// Mosquitoes used to seem like just pesky insects whose irritating bites left behind redness, itching and swelling.
But it’s a mistake to disregard the increasing danger of being bitten by mosquitoes carrying the West Nile virus, a disease that can be transmitted to humans and animals.
West Nile was first identified in Uganda on the African continent in 1937. Since the summer of 1999, however, cases have been reported in the United States, including Michigan. Mosquitoes most often pick up the disease when they feed on infected birds.
Regional, state and local officials have emphasized public education as an effective assault on the problem, urging residents to avoid mosquito bites and eliminate standing water where more of the insects can hatch rapidly.
Follow the 5-T’s from Mosquito Squad to help reduce the mosquito population in your yard.
Reduce standing water to eliminate mosquito threats, including those in children’s sandboxes, wagons or plastic toys; underneath and around downspouts, in plant saucers and dog bowls. Other hot spots include tarps, gutters, and flat roofs.
Remove excess grass, leaves, firewood and clippings from yards.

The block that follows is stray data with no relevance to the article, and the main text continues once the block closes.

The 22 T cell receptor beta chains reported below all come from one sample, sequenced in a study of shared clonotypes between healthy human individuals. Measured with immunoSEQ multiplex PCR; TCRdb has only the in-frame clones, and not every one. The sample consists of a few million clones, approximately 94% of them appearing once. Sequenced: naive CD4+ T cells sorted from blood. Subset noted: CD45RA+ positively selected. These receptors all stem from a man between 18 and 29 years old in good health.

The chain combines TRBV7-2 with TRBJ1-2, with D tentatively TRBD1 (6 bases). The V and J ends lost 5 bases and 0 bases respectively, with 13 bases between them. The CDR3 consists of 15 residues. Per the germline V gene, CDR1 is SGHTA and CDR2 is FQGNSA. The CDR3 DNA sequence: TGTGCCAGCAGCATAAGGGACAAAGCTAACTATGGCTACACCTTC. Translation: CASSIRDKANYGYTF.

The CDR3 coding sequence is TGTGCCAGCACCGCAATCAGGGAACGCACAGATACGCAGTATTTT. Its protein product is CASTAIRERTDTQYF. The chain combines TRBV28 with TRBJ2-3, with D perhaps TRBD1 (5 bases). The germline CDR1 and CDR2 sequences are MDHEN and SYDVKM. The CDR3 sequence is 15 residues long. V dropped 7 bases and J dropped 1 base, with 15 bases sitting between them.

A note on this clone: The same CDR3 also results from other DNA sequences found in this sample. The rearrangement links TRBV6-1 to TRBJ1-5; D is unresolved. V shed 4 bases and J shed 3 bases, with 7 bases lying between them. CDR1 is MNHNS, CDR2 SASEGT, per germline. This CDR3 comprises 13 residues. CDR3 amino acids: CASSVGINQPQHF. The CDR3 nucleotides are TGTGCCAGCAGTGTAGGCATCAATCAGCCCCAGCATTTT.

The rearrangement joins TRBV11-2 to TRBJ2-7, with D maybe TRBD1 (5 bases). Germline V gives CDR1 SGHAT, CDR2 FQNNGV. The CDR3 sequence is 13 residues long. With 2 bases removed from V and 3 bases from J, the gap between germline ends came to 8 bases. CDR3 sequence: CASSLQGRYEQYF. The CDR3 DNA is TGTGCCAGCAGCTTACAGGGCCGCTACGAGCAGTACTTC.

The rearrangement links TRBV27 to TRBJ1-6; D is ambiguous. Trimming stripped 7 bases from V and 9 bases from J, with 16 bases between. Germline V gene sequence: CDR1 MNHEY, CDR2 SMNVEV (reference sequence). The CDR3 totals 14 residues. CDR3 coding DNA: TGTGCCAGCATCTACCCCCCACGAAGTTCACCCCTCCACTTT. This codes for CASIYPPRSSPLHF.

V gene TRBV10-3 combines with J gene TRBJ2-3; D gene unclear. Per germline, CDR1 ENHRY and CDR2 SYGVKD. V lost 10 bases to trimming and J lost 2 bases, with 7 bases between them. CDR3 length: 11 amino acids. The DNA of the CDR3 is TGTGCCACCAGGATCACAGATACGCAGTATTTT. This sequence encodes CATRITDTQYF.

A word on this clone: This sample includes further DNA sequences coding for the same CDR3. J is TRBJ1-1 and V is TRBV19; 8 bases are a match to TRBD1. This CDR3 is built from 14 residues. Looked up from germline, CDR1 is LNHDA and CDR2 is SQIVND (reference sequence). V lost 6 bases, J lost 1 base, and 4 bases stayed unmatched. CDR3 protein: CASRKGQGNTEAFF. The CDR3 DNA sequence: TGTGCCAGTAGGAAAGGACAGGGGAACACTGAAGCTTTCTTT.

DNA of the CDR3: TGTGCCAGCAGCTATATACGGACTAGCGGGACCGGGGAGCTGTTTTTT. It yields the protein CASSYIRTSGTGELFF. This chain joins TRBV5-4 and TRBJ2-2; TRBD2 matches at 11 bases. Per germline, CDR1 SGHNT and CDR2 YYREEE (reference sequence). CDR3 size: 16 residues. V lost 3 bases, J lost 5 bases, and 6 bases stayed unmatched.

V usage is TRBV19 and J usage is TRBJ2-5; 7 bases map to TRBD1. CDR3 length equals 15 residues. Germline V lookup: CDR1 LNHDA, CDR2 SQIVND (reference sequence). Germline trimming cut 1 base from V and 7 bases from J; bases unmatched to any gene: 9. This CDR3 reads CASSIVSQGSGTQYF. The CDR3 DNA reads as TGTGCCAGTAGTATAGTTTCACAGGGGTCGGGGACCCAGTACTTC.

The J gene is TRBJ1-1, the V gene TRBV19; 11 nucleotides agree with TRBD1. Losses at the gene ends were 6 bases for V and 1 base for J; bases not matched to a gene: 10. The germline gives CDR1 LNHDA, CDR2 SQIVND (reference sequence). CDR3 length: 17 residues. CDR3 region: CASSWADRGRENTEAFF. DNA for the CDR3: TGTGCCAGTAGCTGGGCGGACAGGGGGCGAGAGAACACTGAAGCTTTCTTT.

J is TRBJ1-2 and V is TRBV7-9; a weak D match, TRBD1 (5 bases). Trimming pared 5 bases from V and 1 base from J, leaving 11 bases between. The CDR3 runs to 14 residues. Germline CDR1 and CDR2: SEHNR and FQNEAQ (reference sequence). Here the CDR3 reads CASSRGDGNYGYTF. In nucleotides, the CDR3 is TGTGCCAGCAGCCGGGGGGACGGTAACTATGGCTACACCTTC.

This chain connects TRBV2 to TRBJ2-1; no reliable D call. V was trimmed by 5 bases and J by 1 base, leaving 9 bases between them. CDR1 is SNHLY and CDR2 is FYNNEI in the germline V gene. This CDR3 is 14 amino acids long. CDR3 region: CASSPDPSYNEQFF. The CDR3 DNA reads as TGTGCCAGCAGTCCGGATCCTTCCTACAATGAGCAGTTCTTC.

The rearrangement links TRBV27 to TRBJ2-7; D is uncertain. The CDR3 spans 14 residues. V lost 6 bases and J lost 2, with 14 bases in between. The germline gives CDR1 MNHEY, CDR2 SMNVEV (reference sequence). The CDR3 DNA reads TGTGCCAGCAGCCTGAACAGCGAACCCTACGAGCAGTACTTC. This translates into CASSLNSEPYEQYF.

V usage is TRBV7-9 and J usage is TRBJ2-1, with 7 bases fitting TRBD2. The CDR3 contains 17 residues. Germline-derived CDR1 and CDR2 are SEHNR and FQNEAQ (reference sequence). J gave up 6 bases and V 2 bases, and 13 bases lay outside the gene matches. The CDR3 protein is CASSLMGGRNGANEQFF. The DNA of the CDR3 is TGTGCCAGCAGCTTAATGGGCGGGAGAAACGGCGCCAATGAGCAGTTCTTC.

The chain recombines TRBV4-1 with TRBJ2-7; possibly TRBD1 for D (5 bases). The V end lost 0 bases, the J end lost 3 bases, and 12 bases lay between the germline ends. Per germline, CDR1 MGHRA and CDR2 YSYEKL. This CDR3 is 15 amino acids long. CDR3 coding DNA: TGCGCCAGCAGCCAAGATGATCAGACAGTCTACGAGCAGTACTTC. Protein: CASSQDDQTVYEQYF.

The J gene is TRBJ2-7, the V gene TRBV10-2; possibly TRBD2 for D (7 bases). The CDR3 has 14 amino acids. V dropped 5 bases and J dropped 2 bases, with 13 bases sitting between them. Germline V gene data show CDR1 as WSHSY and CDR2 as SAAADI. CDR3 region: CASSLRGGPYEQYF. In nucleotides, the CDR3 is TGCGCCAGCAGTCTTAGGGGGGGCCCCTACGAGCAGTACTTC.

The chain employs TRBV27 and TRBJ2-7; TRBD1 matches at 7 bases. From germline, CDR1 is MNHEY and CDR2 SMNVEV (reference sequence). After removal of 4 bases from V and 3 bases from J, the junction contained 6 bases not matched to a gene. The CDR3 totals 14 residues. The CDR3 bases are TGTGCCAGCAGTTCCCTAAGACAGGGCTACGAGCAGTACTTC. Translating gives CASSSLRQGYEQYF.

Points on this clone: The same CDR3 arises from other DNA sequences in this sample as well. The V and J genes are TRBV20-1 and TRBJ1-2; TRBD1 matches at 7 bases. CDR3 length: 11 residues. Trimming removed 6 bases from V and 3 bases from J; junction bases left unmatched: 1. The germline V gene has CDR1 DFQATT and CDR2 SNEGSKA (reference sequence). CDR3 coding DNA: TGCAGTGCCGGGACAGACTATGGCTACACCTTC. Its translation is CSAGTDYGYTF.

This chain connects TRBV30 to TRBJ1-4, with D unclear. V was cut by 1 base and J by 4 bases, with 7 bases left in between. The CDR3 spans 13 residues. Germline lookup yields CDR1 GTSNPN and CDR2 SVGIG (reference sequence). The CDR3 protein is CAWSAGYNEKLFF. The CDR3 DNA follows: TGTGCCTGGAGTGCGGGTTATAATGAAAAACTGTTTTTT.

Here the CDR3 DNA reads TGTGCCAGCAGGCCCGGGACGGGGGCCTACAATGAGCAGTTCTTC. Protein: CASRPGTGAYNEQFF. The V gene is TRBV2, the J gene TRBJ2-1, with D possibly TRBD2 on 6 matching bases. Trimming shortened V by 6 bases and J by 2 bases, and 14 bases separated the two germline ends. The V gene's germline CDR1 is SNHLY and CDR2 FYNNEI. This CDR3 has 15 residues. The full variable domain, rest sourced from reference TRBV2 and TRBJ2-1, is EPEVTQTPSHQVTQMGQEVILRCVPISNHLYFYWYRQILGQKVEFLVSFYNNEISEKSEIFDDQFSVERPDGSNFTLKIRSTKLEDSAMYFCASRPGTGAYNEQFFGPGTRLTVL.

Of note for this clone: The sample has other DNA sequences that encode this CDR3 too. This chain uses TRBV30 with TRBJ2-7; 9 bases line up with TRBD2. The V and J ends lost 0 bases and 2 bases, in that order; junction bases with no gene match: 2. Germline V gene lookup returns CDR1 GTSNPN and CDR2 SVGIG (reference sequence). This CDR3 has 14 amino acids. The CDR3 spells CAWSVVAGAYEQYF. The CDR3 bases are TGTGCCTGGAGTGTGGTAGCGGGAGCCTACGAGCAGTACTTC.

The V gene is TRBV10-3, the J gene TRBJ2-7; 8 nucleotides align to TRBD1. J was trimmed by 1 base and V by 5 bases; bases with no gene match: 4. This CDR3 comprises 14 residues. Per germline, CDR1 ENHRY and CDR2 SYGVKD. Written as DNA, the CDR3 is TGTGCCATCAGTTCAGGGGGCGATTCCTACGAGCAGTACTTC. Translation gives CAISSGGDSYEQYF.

Turn over larger yard items that could hold water like children’s portable sandboxes or plastic toys.
If tarps stretched over firewood piles, boats or sports equipment aren’t taut, they’re holding water.
Utilize a mosquito elimination barrier treatment around the home and yard. Using a barrier treatment at home reduces the need for using DEET-containing bug spray on the body. Mosquito Squad’s eliminates up to 90% of the mosquitoes and ticks on a property.
People 50 and older with other health issues should take special precautions because they are more at risk of developing serious symptoms of the disease.
Most people who are infected will not notice any type of illness, the health department says.
About 20 percent will develop mild West Nile fever with symptoms of fever, headache, body aches, occasionally a skin rash on the trunk of the body and swollen lymph glands.
The department warns that anyone with signs or symptoms of encephalitis or meningitis (fever, stiff neck and back, vomiting, headache, drowsiness) should seek medical care immediately.